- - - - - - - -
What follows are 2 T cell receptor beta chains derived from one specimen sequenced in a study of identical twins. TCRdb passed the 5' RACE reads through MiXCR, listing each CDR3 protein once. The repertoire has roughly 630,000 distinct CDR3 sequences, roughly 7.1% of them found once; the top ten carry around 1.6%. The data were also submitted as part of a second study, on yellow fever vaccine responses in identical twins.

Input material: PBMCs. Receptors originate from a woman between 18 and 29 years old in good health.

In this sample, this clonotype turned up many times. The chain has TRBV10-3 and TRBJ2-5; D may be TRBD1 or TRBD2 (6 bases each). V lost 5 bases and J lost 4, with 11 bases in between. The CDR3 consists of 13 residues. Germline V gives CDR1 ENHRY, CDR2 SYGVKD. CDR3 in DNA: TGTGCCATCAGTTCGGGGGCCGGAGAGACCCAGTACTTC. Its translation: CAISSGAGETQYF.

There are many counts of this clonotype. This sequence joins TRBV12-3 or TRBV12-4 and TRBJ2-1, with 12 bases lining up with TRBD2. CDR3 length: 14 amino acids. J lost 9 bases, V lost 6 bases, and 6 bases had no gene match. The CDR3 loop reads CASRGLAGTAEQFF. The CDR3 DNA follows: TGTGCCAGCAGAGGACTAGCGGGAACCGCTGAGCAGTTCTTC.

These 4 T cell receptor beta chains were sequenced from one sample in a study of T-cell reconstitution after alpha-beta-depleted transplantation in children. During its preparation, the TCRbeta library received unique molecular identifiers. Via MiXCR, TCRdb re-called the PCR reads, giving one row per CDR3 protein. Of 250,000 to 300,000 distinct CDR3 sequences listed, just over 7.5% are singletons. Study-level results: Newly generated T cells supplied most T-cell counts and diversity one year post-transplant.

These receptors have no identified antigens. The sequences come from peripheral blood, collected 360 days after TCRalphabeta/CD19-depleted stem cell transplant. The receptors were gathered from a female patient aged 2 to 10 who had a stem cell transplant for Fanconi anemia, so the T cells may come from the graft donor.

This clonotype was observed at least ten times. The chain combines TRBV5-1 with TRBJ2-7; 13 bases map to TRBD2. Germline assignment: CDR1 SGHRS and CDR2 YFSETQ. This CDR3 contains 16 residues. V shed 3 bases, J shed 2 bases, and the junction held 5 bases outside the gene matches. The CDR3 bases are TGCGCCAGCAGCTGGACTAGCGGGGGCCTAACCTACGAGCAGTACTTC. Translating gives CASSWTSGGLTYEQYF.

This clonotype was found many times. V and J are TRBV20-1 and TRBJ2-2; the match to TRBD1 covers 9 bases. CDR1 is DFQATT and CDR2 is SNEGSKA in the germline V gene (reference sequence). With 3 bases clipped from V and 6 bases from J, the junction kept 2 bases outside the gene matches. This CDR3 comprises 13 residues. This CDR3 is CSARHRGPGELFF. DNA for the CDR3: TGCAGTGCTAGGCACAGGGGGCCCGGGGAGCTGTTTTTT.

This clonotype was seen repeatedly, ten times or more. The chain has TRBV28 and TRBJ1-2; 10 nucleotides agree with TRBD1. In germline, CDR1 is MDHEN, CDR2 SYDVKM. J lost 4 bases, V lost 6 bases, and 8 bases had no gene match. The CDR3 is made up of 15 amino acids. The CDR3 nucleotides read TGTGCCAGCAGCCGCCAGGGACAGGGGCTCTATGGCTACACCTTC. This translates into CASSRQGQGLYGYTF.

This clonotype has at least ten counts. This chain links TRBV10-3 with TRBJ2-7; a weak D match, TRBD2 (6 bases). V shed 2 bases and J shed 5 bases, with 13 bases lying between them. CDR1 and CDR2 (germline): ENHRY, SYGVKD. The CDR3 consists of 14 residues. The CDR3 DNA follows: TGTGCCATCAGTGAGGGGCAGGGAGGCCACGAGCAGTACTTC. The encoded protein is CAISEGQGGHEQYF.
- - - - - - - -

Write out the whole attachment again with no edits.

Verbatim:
What follows are 2 T cell receptor beta chains derived from one specimen sequenced in a study of identical twins. TCRdb passed the 5' RACE reads through MiXCR, listing each CDR3 protein once. The repertoire has roughly 630,000 distinct CDR3 sequences, roughly 7.1% of them found once; the top ten carry around 1.6%. The data were also submitted as part of a second study, on yellow fever vaccine responses in identical twins.

Input material: PBMCs. Receptors originate from a woman between 18 and 29 years old in good health.

In this sample, this clonotype turned up many times. The chain has TRBV10-3 and TRBJ2-5; D may be TRBD1 or TRBD2 (6 bases each). V lost 5 bases and J lost 4, with 11 bases in between. The CDR3 consists of 13 residues. Germline V gives CDR1 ENHRY, CDR2 SYGVKD. CDR3 in DNA: TGTGCCATCAGTTCGGGGGCCGGAGAGACCCAGTACTTC. Its translation: CAISSGAGETQYF.

There are many counts of this clonotype. This sequence joins TRBV12-3 or TRBV12-4 and TRBJ2-1, with 12 bases lining up with TRBD2. CDR3 length: 14 amino acids. J lost 9 bases, V lost 6 bases, and 6 bases had no gene match. The CDR3 loop reads CASRGLAGTAEQFF. The CDR3 DNA follows: TGTGCCAGCAGAGGACTAGCGGGAACCGCTGAGCAGTTCTTC.

These 4 T cell receptor beta chains were sequenced from one sample in a study of T-cell reconstitution after alpha-beta-depleted transplantation in children. During its preparation, the TCRbeta library received unique molecular identifiers. Via MiXCR, TCRdb re-called the PCR reads, giving one row per CDR3 protein. Of 250,000 to 300,000 distinct CDR3 sequences listed, just over 7.5% are singletons. Study-level results: Newly generated T cells supplied most T-cell counts and diversity one year post-transplant.

These receptors have no identified antigens. The sequences come from peripheral blood, collected 360 days after TCRalphabeta/CD19-depleted stem cell transplant. The receptors were gathered from a female patient aged 2 to 10 who had a stem cell transplant for Fanconi anemia, so the T cells may come from the graft donor.

This clonotype was observed at least ten times. The chain combines TRBV5-1 with TRBJ2-7; 13 bases map to TRBD2. Germline assignment: CDR1 SGHRS and CDR2 YFSETQ. This CDR3 contains 16 residues. V shed 3 bases, J shed 2 bases, and the junction held 5 bases outside the gene matches. The CDR3 bases are TGCGCCAGCAGCTGGACTAGCGGGGGCCTAACCTACGAGCAGTACTTC. Translating gives CASSWTSGGLTYEQYF.

This clonotype was found many times. V and J are TRBV20-1 and TRBJ2-2; the match to TRBD1 covers 9 bases. CDR1 is DFQATT and CDR2 is SNEGSKA in the germline V gene (reference sequence). With 3 bases clipped from V and 6 bases from J, the junction kept 2 bases outside the gene matches. This CDR3 comprises 13 residues. This CDR3 is CSARHRGPGELFF. DNA for the CDR3: TGCAGTGCTAGGCACAGGGGGCCCGGGGAGCTGTTTTTT.

This clonotype was seen repeatedly, ten times or more. The chain has TRBV28 and TRBJ1-2; 10 nucleotides agree with TRBD1. In germline, CDR1 is MDHEN, CDR2 SYDVKM. J lost 4 bases, V lost 6 bases, and 8 bases had no gene match. The CDR3 is made up of 15 amino acids. The CDR3 nucleotides read TGTGCCAGCAGCCGCCAGGGACAGGGGCTCTATGGCTACACCTTC. This translates into CASSRQGQGLYGYTF.

This clonotype has at least ten counts. This chain links TRBV10-3 with TRBJ2-7; a weak D match, TRBD2 (6 bases). V shed 2 bases and J shed 5 bases, with 13 bases lying between them. CDR1 and CDR2 (germline): ENHRY, SYGVKD. The CDR3 consists of 14 residues. The CDR3 DNA follows: TGTGCCATCAGTGAGGGGCAGGGAGGCCACGAGCAGTACTTC. The encoded protein is CAISEGQGGHEQYF.